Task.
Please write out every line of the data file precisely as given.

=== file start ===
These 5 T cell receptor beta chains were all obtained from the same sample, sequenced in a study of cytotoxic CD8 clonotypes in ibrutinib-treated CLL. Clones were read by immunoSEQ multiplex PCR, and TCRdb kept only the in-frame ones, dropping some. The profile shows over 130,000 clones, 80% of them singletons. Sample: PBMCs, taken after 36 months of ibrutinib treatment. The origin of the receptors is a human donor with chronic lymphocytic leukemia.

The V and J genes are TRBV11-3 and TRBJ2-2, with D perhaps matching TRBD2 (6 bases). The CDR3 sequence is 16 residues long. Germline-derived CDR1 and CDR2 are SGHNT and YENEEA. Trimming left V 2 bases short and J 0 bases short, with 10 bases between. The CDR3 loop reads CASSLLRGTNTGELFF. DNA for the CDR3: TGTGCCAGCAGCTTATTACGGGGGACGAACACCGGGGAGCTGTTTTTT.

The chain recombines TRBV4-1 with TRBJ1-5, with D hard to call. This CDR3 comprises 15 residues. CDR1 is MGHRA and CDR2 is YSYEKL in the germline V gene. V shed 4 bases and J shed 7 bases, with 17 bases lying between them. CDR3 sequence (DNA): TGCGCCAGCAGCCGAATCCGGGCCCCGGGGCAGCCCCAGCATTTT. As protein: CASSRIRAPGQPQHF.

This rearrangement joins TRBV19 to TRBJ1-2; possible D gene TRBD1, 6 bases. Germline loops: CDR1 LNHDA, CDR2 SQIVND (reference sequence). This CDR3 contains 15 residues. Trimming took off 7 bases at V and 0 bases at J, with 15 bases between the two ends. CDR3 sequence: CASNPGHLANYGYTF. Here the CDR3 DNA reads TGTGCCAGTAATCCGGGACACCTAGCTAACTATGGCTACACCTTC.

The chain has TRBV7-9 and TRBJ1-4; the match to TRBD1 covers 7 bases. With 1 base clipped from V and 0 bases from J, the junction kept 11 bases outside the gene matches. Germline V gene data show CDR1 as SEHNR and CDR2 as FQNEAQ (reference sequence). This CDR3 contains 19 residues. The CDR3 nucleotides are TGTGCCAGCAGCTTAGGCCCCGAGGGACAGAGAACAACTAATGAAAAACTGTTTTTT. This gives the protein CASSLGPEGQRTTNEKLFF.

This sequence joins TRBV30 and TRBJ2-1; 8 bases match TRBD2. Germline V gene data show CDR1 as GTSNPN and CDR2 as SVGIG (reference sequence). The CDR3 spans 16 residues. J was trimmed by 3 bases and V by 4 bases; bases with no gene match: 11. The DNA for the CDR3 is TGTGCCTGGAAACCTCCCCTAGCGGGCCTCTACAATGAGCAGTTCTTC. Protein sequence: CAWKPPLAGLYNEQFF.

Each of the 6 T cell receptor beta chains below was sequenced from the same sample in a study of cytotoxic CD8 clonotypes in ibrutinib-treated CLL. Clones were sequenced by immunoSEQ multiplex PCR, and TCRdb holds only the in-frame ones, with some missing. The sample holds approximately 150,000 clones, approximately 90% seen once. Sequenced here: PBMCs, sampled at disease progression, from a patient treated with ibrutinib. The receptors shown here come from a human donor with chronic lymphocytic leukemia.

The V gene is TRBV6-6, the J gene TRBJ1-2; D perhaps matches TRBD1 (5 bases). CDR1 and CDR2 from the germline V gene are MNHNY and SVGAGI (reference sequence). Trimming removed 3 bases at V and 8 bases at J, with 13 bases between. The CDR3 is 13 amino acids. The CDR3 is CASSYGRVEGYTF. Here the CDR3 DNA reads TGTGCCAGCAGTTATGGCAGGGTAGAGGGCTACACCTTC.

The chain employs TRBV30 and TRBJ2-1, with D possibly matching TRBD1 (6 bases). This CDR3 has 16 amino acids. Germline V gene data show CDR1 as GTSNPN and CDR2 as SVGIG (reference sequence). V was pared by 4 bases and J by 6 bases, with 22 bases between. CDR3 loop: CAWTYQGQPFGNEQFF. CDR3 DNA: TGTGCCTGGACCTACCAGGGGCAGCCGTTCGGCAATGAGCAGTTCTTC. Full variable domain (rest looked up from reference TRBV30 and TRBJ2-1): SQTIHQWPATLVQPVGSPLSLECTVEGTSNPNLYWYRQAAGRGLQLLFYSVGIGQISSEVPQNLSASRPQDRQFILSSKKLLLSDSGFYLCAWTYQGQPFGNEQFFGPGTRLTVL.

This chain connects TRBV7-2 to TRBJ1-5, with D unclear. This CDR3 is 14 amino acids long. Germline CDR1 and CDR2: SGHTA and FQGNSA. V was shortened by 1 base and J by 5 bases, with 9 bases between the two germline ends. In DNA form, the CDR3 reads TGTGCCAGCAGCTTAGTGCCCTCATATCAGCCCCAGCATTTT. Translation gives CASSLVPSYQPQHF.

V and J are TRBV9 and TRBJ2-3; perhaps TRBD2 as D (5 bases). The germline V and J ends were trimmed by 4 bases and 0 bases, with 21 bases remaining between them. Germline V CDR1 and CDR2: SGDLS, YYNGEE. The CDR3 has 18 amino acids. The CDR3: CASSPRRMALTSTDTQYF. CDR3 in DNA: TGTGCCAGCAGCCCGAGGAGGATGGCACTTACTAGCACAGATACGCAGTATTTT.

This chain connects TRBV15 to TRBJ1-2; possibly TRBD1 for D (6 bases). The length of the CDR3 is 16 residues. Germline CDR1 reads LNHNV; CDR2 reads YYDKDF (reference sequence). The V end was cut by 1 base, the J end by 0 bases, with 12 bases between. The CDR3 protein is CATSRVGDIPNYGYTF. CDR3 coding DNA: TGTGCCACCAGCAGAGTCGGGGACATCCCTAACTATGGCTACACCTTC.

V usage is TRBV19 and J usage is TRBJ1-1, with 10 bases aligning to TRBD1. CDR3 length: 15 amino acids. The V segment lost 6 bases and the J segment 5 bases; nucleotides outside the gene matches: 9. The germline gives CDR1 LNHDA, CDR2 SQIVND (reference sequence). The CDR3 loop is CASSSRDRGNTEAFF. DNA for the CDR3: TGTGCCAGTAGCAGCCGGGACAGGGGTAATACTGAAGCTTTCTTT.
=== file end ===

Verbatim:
These 5 T cell receptor beta chains were all obtained from the same sample, sequenced in a study of cytotoxic CD8 clonotypes in ibrutinib-treated CLL. Clones were read by immunoSEQ multiplex PCR, and TCRdb kept only the in-frame ones, dropping some. The profile shows over 130,000 clones, 80% of them singletons. Sample: PBMCs, taken after 36 months of ibrutinib treatment. The origin of the receptors is a human donor with chronic lymphocytic leukemia.

The V and J genes are TRBV11-3 and TRBJ2-2, with D perhaps matching TRBD2 (6 bases). The CDR3 sequence is 16 residues long. Germline-derived CDR1 and CDR2 are SGHNT and YENEEA. Trimming left V 2 bases short and J 0 bases short, with 10 bases between. The CDR3 loop reads CASSLLRGTNTGELFF. DNA for the CDR3: TGTGCCAGCAGCTTATTACGGGGGACGAACACCGGGGAGCTGTTTTTT.

The chain recombines TRBV4-1 with TRBJ1-5, with D hard to call. This CDR3 comprises 15 residues. CDR1 is MGHRA and CDR2 is YSYEKL in the germline V gene. V shed 4 bases and J shed 7 bases, with 17 bases lying between them. CDR3 sequence (DNA): TGCGCCAGCAGCCGAATCCGGGCCCCGGGGCAGCCCCAGCATTTT. As protein: CASSRIRAPGQPQHF.

This rearrangement joins TRBV19 to TRBJ1-2; possible D gene TRBD1, 6 bases. Germline loops: CDR1 LNHDA, CDR2 SQIVND (reference sequence). This CDR3 contains 15 residues. Trimming took off 7 bases at V and 0 bases at J, with 15 bases between the two ends. CDR3 sequence: CASNPGHLANYGYTF. Here the CDR3 DNA reads TGTGCCAGTAATCCGGGACACCTAGCTAACTATGGCTACACCTTC.

The chain has TRBV7-9 and TRBJ1-4; the match to TRBD1 covers 7 bases. With 1 base clipped from V and 0 bases from J, the junction kept 11 bases outside the gene matches. Germline V gene data show CDR1 as SEHNR and CDR2 as FQNEAQ (reference sequence). This CDR3 contains 19 residues. The CDR3 nucleotides are TGTGCCAGCAGCTTAGGCCCCGAGGGACAGAGAACAACTAATGAAAAACTGTTTTTT. This gives the protein CASSLGPEGQRTTNEKLFF.

This sequence joins TRBV30 and TRBJ2-1; 8 bases match TRBD2. Germline V gene data show CDR1 as GTSNPN and CDR2 as SVGIG (reference sequence). The CDR3 spans 16 residues. J was trimmed by 3 bases and V by 4 bases; bases with no gene match: 11. The DNA for the CDR3 is TGTGCCTGGAAACCTCCCCTAGCGGGCCTCTACAATGAGCAGTTCTTC. Protein sequence: CAWKPPLAGLYNEQFF.

Each of the 6 T cell receptor beta chains below was sequenced from the same sample in a study of cytotoxic CD8 clonotypes in ibrutinib-treated CLL. Clones were sequenced by immunoSEQ multiplex PCR, and TCRdb holds only the in-frame ones, with some missing. The sample holds approximately 150,000 clones, approximately 90% seen once. Sequenced here: PBMCs, sampled at disease progression, from a patient treated with ibrutinib. The receptors shown here come from a human donor with chronic lymphocytic leukemia.

The V gene is TRBV6-6, the J gene TRBJ1-2; D perhaps matches TRBD1 (5 bases). CDR1 and CDR2 from the germline V gene are MNHNY and SVGAGI (reference sequence). Trimming removed 3 bases at V and 8 bases at J, with 13 bases between. The CDR3 is 13 amino acids. The CDR3 is CASSYGRVEGYTF. Here the CDR3 DNA reads TGTGCCAGCAGTTATGGCAGGGTAGAGGGCTACACCTTC.

The chain employs TRBV30 and TRBJ2-1, with D possibly matching TRBD1 (6 bases). This CDR3 has 16 amino acids. Germline V gene data show CDR1 as GTSNPN and CDR2 as SVGIG (reference sequence). V was pared by 4 bases and J by 6 bases, with 22 bases between. CDR3 loop: CAWTYQGQPFGNEQFF. CDR3 DNA: TGTGCCTGGACCTACCAGGGGCAGCCGTTCGGCAATGAGCAGTTCTTC. Full variable domain (rest looked up from reference TRBV30 and TRBJ2-1): SQTIHQWPATLVQPVGSPLSLECTVEGTSNPNLYWYRQAAGRGLQLLFYSVGIGQISSEVPQNLSASRPQDRQFILSSKKLLLSDSGFYLCAWTYQGQPFGNEQFFGPGTRLTVL.

This chain connects TRBV7-2 to TRBJ1-5, with D unclear. This CDR3 is 14 amino acids long. Germline CDR1 and CDR2: SGHTA and FQGNSA. V was shortened by 1 base and J by 5 bases, with 9 bases between the two germline ends. In DNA form, the CDR3 reads TGTGCCAGCAGCTTAGTGCCCTCATATCAGCCCCAGCATTTT. Translation gives CASSLVPSYQPQHF.

V and J are TRBV9 and TRBJ2-3; perhaps TRBD2 as D (5 bases). The germline V and J ends were trimmed by 4 bases and 0 bases, with 21 bases remaining between them. Germline V CDR1 and CDR2: SGDLS, YYNGEE. The CDR3 has 18 amino acids. The CDR3: CASSPRRMALTSTDTQYF. CDR3 in DNA: TGTGCCAGCAGCCCGAGGAGGATGGCACTTACTAGCACAGATACGCAGTATTTT.

This chain connects TRBV15 to TRBJ1-2; possibly TRBD1 for D (6 bases). The length of the CDR3 is 16 residues. Germline CDR1 reads LNHNV; CDR2 reads YYDKDF (reference sequence). The V end was cut by 1 base, the J end by 0 bases, with 12 bases between. The CDR3 protein is CATSRVGDIPNYGYTF. CDR3 coding DNA: TGTGCCACCAGCAGAGTCGGGGACATCCCTAACTATGGCTACACCTTC.

V usage is TRBV19 and J usage is TRBJ1-1, with 10 bases aligning to TRBD1. CDR3 length: 15 amino acids. The V segment lost 6 bases and the J segment 5 bases; nucleotides outside the gene matches: 9. The germline gives CDR1 LNHDA, CDR2 SQIVND (reference sequence). The CDR3 loop is CASSSRDRGNTEAFF. DNA for the CDR3: TGTGCCAGTAGCAGCCGGGACAGGGGTAATACTGAAGCTTTCTTT.